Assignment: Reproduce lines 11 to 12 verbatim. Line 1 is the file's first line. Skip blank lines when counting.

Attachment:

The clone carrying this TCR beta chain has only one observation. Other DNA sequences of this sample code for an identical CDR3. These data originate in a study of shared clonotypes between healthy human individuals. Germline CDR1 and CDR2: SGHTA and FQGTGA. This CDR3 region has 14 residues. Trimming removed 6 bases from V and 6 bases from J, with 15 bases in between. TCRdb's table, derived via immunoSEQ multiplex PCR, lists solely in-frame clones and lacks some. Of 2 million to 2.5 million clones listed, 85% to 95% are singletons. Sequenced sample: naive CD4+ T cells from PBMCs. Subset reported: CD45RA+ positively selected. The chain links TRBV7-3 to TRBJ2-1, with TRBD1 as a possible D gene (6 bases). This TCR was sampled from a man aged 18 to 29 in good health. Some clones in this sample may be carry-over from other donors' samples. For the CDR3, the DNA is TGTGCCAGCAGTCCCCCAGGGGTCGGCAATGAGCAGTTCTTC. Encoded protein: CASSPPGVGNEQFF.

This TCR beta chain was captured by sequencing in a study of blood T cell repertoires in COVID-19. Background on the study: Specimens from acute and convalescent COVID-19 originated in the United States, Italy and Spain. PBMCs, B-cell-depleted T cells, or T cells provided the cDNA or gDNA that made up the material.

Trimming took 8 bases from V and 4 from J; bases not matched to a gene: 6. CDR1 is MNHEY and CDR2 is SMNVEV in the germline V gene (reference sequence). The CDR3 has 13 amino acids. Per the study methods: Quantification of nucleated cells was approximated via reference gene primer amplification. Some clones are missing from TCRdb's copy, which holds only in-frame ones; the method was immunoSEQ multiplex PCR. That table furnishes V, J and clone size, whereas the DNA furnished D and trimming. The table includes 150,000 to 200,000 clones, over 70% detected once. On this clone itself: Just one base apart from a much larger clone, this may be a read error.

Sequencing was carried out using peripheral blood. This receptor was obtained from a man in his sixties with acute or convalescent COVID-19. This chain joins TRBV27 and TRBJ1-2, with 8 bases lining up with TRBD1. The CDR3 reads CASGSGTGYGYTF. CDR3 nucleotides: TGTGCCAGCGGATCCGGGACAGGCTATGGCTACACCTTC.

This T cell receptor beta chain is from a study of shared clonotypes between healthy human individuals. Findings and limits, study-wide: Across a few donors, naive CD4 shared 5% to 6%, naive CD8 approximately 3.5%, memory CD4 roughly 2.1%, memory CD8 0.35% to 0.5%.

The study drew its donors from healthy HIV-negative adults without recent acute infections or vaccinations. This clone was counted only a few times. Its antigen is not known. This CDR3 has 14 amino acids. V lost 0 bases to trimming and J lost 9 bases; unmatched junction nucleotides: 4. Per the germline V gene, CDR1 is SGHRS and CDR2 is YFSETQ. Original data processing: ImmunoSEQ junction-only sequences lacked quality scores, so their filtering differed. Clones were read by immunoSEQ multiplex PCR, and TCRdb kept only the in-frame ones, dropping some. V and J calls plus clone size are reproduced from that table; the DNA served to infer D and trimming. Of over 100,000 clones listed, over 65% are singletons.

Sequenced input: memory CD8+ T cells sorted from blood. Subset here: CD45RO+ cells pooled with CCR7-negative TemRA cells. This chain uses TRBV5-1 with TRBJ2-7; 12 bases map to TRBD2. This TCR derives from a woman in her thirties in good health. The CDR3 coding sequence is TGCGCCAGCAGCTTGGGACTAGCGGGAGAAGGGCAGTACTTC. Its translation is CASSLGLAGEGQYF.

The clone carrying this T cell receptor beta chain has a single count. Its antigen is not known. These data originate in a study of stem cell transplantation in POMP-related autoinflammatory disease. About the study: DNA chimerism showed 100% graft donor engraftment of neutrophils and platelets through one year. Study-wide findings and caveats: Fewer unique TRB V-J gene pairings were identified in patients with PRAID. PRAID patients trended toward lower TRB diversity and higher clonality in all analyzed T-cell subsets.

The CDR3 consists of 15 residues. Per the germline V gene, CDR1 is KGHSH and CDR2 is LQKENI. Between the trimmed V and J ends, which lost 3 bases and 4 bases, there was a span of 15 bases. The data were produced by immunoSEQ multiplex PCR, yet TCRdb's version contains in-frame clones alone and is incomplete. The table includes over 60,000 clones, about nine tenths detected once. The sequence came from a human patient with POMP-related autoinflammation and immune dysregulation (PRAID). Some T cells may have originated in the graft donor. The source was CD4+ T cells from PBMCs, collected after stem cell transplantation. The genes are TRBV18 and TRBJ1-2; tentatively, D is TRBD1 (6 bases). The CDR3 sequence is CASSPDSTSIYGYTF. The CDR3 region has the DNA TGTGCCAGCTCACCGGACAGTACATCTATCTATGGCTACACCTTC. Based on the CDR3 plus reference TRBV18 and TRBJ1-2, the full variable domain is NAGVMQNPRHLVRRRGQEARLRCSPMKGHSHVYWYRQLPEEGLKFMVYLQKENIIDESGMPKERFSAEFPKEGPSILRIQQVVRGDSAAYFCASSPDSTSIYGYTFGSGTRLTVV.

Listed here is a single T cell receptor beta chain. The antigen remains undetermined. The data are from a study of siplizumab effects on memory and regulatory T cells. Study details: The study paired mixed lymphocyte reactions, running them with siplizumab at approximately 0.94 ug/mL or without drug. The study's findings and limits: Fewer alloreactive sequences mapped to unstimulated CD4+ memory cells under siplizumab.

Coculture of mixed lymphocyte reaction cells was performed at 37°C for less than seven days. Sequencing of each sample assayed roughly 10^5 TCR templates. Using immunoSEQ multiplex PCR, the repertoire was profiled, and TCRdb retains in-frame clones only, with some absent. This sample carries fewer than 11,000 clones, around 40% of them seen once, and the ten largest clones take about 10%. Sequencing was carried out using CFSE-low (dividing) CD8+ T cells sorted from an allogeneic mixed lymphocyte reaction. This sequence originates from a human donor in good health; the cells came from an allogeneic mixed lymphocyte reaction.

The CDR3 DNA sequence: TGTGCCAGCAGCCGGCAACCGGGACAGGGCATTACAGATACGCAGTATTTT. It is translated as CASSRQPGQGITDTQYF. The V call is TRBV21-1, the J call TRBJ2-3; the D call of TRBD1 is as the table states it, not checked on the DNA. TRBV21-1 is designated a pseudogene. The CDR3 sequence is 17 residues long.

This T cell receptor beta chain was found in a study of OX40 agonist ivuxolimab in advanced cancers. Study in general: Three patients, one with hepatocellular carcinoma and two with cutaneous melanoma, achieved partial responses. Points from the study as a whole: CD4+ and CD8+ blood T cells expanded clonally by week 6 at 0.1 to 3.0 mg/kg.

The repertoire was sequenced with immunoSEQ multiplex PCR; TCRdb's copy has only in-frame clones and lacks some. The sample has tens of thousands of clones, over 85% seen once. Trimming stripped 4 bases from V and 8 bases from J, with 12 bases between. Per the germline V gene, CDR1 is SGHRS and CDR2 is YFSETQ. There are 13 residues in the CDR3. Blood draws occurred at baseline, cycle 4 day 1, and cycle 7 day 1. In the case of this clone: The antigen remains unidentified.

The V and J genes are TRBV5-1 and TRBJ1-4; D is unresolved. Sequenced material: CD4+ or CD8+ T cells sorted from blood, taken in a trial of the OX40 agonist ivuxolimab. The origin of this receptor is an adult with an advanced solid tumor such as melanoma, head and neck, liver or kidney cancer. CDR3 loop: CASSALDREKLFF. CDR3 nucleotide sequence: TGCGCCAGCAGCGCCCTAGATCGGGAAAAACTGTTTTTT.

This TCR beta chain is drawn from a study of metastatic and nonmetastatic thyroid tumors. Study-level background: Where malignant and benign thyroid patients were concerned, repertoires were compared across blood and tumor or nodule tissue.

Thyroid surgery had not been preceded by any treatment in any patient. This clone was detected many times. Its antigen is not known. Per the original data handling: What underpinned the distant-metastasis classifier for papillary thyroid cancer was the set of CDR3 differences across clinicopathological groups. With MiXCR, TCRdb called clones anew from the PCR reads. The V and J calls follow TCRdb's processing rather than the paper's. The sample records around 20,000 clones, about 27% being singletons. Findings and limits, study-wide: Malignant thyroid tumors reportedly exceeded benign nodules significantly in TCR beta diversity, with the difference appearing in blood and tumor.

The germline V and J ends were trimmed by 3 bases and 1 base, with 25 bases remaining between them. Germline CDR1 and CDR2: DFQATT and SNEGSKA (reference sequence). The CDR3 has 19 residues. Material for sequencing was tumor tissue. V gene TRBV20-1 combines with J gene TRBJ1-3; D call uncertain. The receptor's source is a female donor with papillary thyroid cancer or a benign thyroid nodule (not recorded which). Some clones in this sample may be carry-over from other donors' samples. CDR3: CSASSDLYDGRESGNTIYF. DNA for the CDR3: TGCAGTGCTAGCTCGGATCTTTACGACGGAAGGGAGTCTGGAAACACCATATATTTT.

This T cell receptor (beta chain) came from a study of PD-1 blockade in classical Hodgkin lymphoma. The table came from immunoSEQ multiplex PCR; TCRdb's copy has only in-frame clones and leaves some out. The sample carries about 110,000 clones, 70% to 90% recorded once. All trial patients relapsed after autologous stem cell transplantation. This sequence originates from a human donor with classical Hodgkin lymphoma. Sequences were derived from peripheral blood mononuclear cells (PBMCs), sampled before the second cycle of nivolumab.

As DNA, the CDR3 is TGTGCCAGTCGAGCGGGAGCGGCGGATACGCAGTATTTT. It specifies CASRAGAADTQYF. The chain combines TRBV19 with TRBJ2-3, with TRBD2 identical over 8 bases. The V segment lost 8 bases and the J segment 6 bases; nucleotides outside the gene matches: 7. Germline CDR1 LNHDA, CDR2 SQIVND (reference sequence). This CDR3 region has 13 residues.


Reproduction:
Coculture of mixed lymphocyte reaction cells was performed at 37°C for less than seven days. Sequencing of each sample assayed roughly 10^5 TCR templates. Using immunoSEQ multiplex PCR, the repertoire was profiled, and TCRdb retains in-frame clones only, with some absent. This sample carries fewer than 11,000 clones, around 40% of them seen once, and the ten largest clones take about 10%. Sequencing was carried out using CFSE-low (dividing) CD8+ T cells sorted from an allogeneic mixed lymphocyte reaction. This sequence originates from a human donor in good health; the cells came from an allogeneic mixed lymphocyte reaction.

The CDR3 DNA sequence: TGTGCCAGCAGCCGGCAACCGGGACAGGGCATTACAGATACGCAGTATTTT. It is translated as CASSRQPGQGITDTQYF. The V call is TRBV21-1, the J call TRBJ2-3; the D call of TRBD1 is as the table states it, not checked on the DNA. TRBV21-1 is designated a pseudogene. The CDR3 sequence is 17 residues long.